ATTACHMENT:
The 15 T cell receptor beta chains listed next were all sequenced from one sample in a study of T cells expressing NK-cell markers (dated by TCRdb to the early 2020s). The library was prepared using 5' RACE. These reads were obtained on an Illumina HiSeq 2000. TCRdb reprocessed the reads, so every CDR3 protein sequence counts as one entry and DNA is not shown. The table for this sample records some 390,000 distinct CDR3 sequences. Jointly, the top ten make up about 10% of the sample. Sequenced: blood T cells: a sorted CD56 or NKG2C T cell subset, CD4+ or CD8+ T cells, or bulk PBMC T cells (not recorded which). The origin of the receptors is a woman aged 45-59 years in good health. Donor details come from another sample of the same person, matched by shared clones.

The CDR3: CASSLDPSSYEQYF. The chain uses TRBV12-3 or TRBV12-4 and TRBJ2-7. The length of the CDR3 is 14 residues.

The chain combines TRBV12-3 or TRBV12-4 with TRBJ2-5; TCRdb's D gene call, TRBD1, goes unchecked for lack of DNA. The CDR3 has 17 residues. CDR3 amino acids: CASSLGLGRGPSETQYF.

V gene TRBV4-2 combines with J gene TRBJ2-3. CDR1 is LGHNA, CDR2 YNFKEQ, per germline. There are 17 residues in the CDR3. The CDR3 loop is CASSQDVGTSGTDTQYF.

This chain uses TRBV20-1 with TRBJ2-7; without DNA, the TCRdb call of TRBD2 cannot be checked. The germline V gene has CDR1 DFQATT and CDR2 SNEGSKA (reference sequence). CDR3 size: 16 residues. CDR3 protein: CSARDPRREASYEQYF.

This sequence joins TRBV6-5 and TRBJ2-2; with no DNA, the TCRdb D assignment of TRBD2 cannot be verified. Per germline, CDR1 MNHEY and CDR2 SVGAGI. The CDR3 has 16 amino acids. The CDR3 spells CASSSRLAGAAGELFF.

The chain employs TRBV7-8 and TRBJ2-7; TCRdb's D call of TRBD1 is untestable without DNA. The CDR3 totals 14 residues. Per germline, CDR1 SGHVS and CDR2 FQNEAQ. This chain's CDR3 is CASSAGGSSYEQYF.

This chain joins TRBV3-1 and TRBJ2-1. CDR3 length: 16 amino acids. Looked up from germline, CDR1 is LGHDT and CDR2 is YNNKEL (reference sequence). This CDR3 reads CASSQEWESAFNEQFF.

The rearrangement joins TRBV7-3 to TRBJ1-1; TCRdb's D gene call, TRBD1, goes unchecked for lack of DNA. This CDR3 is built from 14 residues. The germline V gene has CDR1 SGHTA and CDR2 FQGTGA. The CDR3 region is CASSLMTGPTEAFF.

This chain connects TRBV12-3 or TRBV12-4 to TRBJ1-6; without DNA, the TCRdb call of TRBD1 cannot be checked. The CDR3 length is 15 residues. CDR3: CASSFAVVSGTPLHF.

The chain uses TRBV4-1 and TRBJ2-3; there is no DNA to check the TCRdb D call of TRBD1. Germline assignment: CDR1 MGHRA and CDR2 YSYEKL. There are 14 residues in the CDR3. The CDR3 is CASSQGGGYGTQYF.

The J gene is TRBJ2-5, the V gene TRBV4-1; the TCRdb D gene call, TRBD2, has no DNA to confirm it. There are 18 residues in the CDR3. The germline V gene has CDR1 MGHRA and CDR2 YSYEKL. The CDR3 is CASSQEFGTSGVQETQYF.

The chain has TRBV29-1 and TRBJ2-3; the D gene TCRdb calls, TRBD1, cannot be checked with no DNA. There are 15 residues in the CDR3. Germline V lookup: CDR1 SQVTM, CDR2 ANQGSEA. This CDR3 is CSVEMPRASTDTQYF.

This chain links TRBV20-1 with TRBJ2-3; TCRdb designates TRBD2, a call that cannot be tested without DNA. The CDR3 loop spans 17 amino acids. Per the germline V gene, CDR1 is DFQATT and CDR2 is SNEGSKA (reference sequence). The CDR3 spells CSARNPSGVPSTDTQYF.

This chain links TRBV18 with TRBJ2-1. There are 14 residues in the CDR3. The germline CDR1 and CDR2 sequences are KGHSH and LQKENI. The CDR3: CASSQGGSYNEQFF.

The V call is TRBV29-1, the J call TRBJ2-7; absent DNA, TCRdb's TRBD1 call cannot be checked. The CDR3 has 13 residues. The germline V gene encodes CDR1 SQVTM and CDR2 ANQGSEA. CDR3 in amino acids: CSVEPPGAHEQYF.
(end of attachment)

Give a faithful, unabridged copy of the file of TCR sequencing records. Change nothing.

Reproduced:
The 15 T cell receptor beta chains listed next were all sequenced from one sample in a study of T cells expressing NK-cell markers (dated by TCRdb to the early 2020s). The library was prepared using 5' RACE. These reads were obtained on an Illumina HiSeq 2000. TCRdb reprocessed the reads, so every CDR3 protein sequence counts as one entry and DNA is not shown. The table for this sample records some 390,000 distinct CDR3 sequences. Jointly, the top ten make up about 10% of the sample. Sequenced: blood T cells: a sorted CD56 or NKG2C T cell subset, CD4+ or CD8+ T cells, or bulk PBMC T cells (not recorded which). The origin of the receptors is a woman aged 45-59 years in good health. Donor details come from another sample of the same person, matched by shared clones.

The CDR3: CASSLDPSSYEQYF. The chain uses TRBV12-3 or TRBV12-4 and TRBJ2-7. The length of the CDR3 is 14 residues.

The chain combines TRBV12-3 or TRBV12-4 with TRBJ2-5; TCRdb's D gene call, TRBD1, goes unchecked for lack of DNA. The CDR3 has 17 residues. CDR3 amino acids: CASSLGLGRGPSETQYF.

V gene TRBV4-2 combines with J gene TRBJ2-3. CDR1 is LGHNA, CDR2 YNFKEQ, per germline. There are 17 residues in the CDR3. The CDR3 loop is CASSQDVGTSGTDTQYF.

This chain uses TRBV20-1 with TRBJ2-7; without DNA, the TCRdb call of TRBD2 cannot be checked. The germline V gene has CDR1 DFQATT and CDR2 SNEGSKA (reference sequence). CDR3 size: 16 residues. CDR3 protein: CSARDPRREASYEQYF.

This sequence joins TRBV6-5 and TRBJ2-2; with no DNA, the TCRdb D assignment of TRBD2 cannot be verified. Per germline, CDR1 MNHEY and CDR2 SVGAGI. The CDR3 has 16 amino acids. The CDR3 spells CASSSRLAGAAGELFF.

The chain employs TRBV7-8 and TRBJ2-7; TCRdb's D call of TRBD1 is untestable without DNA. The CDR3 totals 14 residues. Per germline, CDR1 SGHVS and CDR2 FQNEAQ. This chain's CDR3 is CASSAGGSSYEQYF.

This chain joins TRBV3-1 and TRBJ2-1. CDR3 length: 16 amino acids. Looked up from germline, CDR1 is LGHDT and CDR2 is YNNKEL (reference sequence). This CDR3 reads CASSQEWESAFNEQFF.

The rearrangement joins TRBV7-3 to TRBJ1-1; TCRdb's D gene call, TRBD1, goes unchecked for lack of DNA. This CDR3 is built from 14 residues. The germline V gene has CDR1 SGHTA and CDR2 FQGTGA. The CDR3 region is CASSLMTGPTEAFF.

This chain connects TRBV12-3 or TRBV12-4 to TRBJ1-6; without DNA, the TCRdb call of TRBD1 cannot be checked. The CDR3 length is 15 residues. CDR3: CASSFAVVSGTPLHF.

The chain uses TRBV4-1 and TRBJ2-3; there is no DNA to check the TCRdb D call of TRBD1. Germline assignment: CDR1 MGHRA and CDR2 YSYEKL. There are 14 residues in the CDR3. The CDR3 is CASSQGGGYGTQYF.

The J gene is TRBJ2-5, the V gene TRBV4-1; the TCRdb D gene call, TRBD2, has no DNA to confirm it. There are 18 residues in the CDR3. The germline V gene has CDR1 MGHRA and CDR2 YSYEKL. The CDR3 is CASSQEFGTSGVQETQYF.

The chain has TRBV29-1 and TRBJ2-3; the D gene TCRdb calls, TRBD1, cannot be checked with no DNA. There are 15 residues in the CDR3. Germline V lookup: CDR1 SQVTM, CDR2 ANQGSEA. This CDR3 is CSVEMPRASTDTQYF.

This chain links TRBV20-1 with TRBJ2-3; TCRdb designates TRBD2, a call that cannot be tested without DNA. The CDR3 loop spans 17 amino acids. Per the germline V gene, CDR1 is DFQATT and CDR2 is SNEGSKA (reference sequence). The CDR3 spells CSARNPSGVPSTDTQYF.

This chain links TRBV18 with TRBJ2-1. There are 14 residues in the CDR3. The germline CDR1 and CDR2 sequences are KGHSH and LQKENI. The CDR3: CASSQGGSYNEQFF.

The V call is TRBV29-1, the J call TRBJ2-7; absent DNA, TCRdb's TRBD1 call cannot be checked. The CDR3 has 13 residues. The germline V gene encodes CDR1 SQVTM and CDR2 ANQGSEA. CDR3 in amino acids: CSVEPPGAHEQYF.